Each spring many streams and rivers in Eastern Maine host spectacular river herring spawning runs. Hundreds of thousands of Blueback Herring and Alewives bring much-needed nutrients to the human and natural communities that have fasted through the long winter. River herring—like salmon—need healthy, connected rivers to thrive. Alewives seek out lakes and ponds for spawning while Blueback Herring use the moving waters of small streams and rivers. Collectively the migrating adult fish bring in crowds of eagles, osprey, cormorants, bears, raccoons, and anyone else looking for fish fresh from the ocean. The abundance lasts only a few weeks before the adults return to saltwater and leave their millions of progeny behind to be fed by and fed on in the fresh water world.
As one of the earliest fisheries to be managed in Maine, Alewives have always been an important part of the annual gleaning that the natural landscape of downeast Maine has provided its peoples. The fish are perfect lobster bait and garden fertilizers, and when salted and smoked provided a source of protein long after the last runs have slowed in late spring.
In communities where runs are still harvested—either commercially or recreationally—good data is needed to assure that current river herring populations can be maintained or restored. Similar to our smelt survey program DSF has committed to help collect good data to co-manage these resources with the State of Maine and local communities. We have several underwater cameras that recorded runs on the East Machias River, at the newly restored Pokey Dam fishway, on Card Mill Stream in Franklin, and at the outlet of Meddybemp’s Lake on the Denny’s River. In each one of these locations, DSF has partnered with a local harvester or community member and has provided the tools and time of our Alewife Ambassador to focus on the specific needs of these communities. With our equipment and sampling procedures in place, we hope to help other communities and individuals monitor their own runs in during future Springs.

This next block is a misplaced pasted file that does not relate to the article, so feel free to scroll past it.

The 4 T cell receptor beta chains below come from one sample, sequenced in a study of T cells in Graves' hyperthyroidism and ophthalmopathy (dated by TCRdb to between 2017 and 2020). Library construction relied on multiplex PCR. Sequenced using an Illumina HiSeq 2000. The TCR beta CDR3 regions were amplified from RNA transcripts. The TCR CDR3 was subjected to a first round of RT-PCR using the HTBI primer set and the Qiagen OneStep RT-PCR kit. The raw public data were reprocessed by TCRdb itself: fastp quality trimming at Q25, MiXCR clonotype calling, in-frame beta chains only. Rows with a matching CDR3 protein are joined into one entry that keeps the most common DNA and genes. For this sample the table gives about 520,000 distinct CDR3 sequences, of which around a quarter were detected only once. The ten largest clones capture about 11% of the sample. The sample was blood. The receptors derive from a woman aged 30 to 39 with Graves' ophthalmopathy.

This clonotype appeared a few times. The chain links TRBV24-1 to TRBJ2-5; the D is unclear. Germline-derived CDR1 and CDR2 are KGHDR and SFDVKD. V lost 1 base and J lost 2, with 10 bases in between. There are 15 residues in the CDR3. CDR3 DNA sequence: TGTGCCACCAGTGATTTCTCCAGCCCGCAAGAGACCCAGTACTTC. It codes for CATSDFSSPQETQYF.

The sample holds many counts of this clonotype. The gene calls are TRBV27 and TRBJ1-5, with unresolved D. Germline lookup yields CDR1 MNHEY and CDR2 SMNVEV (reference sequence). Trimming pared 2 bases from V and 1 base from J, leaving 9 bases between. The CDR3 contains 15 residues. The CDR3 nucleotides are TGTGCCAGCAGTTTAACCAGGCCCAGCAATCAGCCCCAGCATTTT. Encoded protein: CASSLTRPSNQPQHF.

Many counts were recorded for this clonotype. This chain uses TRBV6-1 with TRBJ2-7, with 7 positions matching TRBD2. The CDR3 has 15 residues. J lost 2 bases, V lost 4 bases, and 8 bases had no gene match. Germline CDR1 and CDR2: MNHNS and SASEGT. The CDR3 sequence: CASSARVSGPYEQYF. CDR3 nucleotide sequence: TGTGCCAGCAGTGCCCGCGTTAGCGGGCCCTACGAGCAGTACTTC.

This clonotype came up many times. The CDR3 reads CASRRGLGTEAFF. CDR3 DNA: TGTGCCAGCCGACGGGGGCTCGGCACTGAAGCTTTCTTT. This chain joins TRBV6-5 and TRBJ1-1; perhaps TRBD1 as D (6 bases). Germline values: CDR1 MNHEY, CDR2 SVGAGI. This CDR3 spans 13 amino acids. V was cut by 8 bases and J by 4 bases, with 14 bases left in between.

If you are interested in helping with this Alewife monitoring effort, please contact DSF staff member Brett Ciccotelli at (207)812-0288 or firstname.lastname@example.org.